d. DH Group: modp1024
f. Lifetime: 08:00:00
g. DPD Interval: 10
h. DPD Maximum Failures: 3
i. Select Apply and Ok

! ----------------------------------------------------------------------------
! #3: Tunnel Interface Configuration
!
! A tunnel interface is configured to be the logical interface associated
! with the tunnel. All traffic routed to the tunnel interface will be
! encrypted and transmitted to the VPC. Similarly, traffic from the VPC
! will be logically received on this interface.
! The address of the interface is configured with the setup for your
! Customer Gateway. If the address changes, the Customer Gateway and VPN
! Connection must be recreated with Amazon VPC.

Go to IP Tab --> Addresses

a. Click on "+" button
b. Address: 169.254.34.10/30
b. Interface: Select the WAN/Outside interface
c. Select Apply and Ok

! ----------------------------------------------------------------------------
! #4: Border Gateway Protocol (BGP) Configuration
!
! BGP is used within the tunnel to exchange prefixes between the
! Virtual Private Gateway and your Customer Gateway. The Virtual Private Gateway
! will announce the prefix corresponding to your VPC.
!
! The local BGP Autonomous System Number (ASN): 65000
! is configured as part of your Customer Gateway. If the ASN must
! be changed, the Customer Gateway and VPN Connection will need to be recreated with AWS.

Go to Routing Tab --> BGP --> Peer

a. Click on "+" button and select the General Tab
b. Name: BGP-vpn-######-0
c. Remote Address: 169.254.34.9
d. Remote AS: 7224
d. Hold Time: 30
e. Keepalive Time: 10
f. Select Apply and Ok

! Your Customer Gateway needs to advertise the local prefixes to AWS. An example for a local prefix with a subnet/mask of 10.0.0.0/16 is provided below:

Go to Routing Tab --> BGP --> Networks

a. Click on "+" button
b. Network: 10.0.0.0/16
c. Select Apply and Ok

! ----------------------------------------------------------------------------
! #5: NAT Exemption
!
! If you are performing NAT on your Customer Gateway, you may have to add a nat exemption rule to permit traffic from your local subnet to the VPC subnet and vice versa.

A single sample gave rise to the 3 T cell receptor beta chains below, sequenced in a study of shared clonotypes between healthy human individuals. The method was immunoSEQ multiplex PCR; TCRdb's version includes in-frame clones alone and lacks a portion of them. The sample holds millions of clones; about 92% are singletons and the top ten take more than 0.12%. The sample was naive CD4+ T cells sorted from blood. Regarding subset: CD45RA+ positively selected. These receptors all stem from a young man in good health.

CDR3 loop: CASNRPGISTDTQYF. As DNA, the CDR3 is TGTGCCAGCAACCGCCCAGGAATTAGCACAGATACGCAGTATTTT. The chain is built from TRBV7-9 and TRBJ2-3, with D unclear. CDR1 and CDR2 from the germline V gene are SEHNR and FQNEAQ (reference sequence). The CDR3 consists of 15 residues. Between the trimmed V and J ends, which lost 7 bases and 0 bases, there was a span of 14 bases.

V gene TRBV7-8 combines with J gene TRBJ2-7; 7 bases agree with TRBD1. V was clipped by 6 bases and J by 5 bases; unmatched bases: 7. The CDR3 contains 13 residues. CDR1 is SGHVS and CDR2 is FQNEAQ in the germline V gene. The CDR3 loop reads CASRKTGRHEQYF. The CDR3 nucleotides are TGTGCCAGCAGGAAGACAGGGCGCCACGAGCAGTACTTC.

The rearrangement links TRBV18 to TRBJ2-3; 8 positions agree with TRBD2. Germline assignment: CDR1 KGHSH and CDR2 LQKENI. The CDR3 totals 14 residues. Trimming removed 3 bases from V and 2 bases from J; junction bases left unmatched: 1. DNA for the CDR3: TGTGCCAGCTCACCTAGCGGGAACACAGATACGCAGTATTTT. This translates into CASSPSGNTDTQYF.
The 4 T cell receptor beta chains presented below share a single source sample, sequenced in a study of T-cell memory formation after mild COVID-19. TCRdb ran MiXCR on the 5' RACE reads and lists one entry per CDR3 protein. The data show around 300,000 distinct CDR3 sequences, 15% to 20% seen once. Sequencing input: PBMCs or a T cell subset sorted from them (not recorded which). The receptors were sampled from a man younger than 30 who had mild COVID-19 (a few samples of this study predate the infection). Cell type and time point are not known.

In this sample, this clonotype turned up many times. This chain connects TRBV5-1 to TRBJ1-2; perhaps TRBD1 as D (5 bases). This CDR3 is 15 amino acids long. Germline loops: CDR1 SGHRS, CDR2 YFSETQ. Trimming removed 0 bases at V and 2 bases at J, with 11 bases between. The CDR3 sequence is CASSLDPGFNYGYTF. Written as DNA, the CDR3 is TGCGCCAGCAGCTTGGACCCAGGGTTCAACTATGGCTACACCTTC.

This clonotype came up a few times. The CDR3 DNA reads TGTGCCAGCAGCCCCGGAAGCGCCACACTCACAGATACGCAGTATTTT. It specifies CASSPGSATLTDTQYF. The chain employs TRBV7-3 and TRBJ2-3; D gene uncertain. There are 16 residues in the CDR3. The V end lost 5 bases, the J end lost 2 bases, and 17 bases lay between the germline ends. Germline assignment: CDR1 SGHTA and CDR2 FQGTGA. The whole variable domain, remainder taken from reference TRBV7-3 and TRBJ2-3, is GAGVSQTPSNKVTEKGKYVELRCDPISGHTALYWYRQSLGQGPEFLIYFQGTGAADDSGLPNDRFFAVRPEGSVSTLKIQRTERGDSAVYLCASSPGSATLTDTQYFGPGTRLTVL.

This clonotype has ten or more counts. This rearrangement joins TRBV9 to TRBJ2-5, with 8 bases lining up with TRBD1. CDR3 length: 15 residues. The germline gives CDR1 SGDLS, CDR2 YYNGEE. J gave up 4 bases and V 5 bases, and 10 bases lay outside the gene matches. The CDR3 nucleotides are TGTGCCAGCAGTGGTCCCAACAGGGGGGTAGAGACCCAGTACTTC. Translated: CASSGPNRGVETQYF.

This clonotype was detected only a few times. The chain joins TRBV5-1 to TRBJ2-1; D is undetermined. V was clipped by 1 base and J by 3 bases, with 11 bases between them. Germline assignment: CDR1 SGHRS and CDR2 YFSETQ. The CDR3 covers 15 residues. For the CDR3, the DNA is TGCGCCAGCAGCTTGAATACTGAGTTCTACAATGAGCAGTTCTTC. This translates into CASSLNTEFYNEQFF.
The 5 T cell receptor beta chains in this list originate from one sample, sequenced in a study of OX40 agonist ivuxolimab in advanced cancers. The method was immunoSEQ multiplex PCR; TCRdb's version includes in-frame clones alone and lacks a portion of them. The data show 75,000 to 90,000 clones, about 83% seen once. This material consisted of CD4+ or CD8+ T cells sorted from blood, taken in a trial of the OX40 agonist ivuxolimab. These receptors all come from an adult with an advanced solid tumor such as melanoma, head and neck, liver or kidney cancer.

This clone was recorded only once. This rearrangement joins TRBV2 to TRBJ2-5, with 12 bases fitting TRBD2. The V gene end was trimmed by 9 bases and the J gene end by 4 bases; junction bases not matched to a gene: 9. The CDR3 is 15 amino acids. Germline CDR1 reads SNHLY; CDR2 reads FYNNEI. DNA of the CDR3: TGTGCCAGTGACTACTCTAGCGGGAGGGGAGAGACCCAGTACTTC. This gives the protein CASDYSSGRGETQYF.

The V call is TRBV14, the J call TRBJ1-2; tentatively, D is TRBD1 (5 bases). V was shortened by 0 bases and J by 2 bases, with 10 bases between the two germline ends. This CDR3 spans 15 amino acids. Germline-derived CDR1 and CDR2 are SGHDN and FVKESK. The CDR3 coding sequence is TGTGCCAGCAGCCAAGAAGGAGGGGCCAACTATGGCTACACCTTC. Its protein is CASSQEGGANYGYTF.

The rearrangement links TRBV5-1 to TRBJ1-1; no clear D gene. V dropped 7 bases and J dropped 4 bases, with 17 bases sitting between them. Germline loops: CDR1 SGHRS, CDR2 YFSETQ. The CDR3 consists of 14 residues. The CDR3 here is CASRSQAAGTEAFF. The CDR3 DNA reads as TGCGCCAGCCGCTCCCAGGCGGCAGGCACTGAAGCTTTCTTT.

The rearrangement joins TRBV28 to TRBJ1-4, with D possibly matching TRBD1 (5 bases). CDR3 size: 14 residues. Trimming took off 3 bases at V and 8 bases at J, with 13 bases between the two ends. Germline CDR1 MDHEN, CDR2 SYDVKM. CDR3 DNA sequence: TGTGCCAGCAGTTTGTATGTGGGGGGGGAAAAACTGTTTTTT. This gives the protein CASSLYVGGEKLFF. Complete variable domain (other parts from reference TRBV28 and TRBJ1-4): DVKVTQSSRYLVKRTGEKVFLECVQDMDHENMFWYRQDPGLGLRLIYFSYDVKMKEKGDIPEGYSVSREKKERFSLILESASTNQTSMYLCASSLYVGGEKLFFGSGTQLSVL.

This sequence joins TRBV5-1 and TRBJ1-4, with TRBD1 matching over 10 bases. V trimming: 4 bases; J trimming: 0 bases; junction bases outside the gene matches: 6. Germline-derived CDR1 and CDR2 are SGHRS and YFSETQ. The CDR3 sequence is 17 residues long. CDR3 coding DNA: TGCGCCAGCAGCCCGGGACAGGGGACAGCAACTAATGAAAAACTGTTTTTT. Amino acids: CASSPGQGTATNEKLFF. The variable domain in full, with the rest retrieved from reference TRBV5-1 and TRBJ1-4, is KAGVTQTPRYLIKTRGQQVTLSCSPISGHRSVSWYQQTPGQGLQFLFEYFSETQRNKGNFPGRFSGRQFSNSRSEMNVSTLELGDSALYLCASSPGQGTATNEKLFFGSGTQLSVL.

! This example rule permits all traffic from the local subnet to the VPC subnet.

Go to IP Tab --> Firewall --> NAT

1) Click on "+" button and select the General Tab
a. Chain: srcnat
b. Src. Address: local subnet/mask
c. Dst. Address: AWS VPC subnet/mask

2) Click on Action Tab
a. Action = accept
b. Select Apply and Ok

! Similarly, create a firewall rule permitting traffic from the Inside IP associated with your Customer Gateway to the IP associated with the Virtual Private Gateway.

3) Click on "+" button and select the General Tab
a. Chain: srcnat
b. Src. Address: 169.254.34.10
c. Dst. Address: 169.254.34.9

4) Click on Action Tab
a. Action = accept
b. Select Apply and Ok

! Note that there may be multiple firewall rules configured on your Customer Gateway. These rules may be conflicting with the nat exemption rule.
! It is recommended to position the nat exemption rules such that they are evaluated in an order before any other conflicting policy.
==============================================================================
! IPSec Tunnel #2
==============================================================================

! #1: IPSec Proposal Configuration
!
! An IPsec proposal defines the IPsec parameters for encryption, authentication, Diffie-Hellman, and lifetime.
! Please note, these sample configurations are for the minimum requirement of AES128, SHA1, and DH Group 2.
! Category "VPN" connections in the GovCloud region have a minimum requirement of AES128, SHA2, and DH Group 14.
! You will need to modify these sample configuration files to take advantage of AES256, SHA256, or other DH
! groups like 2, 14-18, 22, 23, and 24.
! Higher parameters are only available for VPNs of category "VPN," and not for "VPN-Classic".

Go to IP Tab --> IPsec --> Proposals

a. Click on "+" button
b. Name: ipsec-vpn-#######-1
c. Auth. Algorithms: sha1
d. Encr. Algorithms: aes-128-cbc
e. Lifetime: 01:00:00
f. PFS Group: modp1024
g. Select Apply and Ok

!---------------------------------------------------------------------------------
! #2: Internet Key Exchange
!
! A policy is established for the supported ISAKMP encryption, authentication, Diffie-Hellman, lifetime,
! and key parameters. The IKE peer is configured with the supported IKE encryption, authentication, Diffie-Hellman, lifetime, and key
! parameters.Please note, these sample configurations are for the minimum requirement of AES128, SHA1, and DH Group 2.
! Category "VPN" connections in the GovCloud region have a minimum requirement of AES128, SHA2, and DH Group 14.
! You will need to modify these sample configuration files to take advantage of AES256, SHA256, or other DH
! groups like 2, 14-18, 22, 23, and 24.
! Higher parameters are only available for VPNs of category "VPN," and not for "VPN-Classic".
! The address of the external interface for your customer gateway must be a static address.
! Your customer gateway may reside behind a device performing network address translation (NAT). To
! ensure that NAT traversal (NAT-T) can function, you must use the corresponding IP as the "Local Address".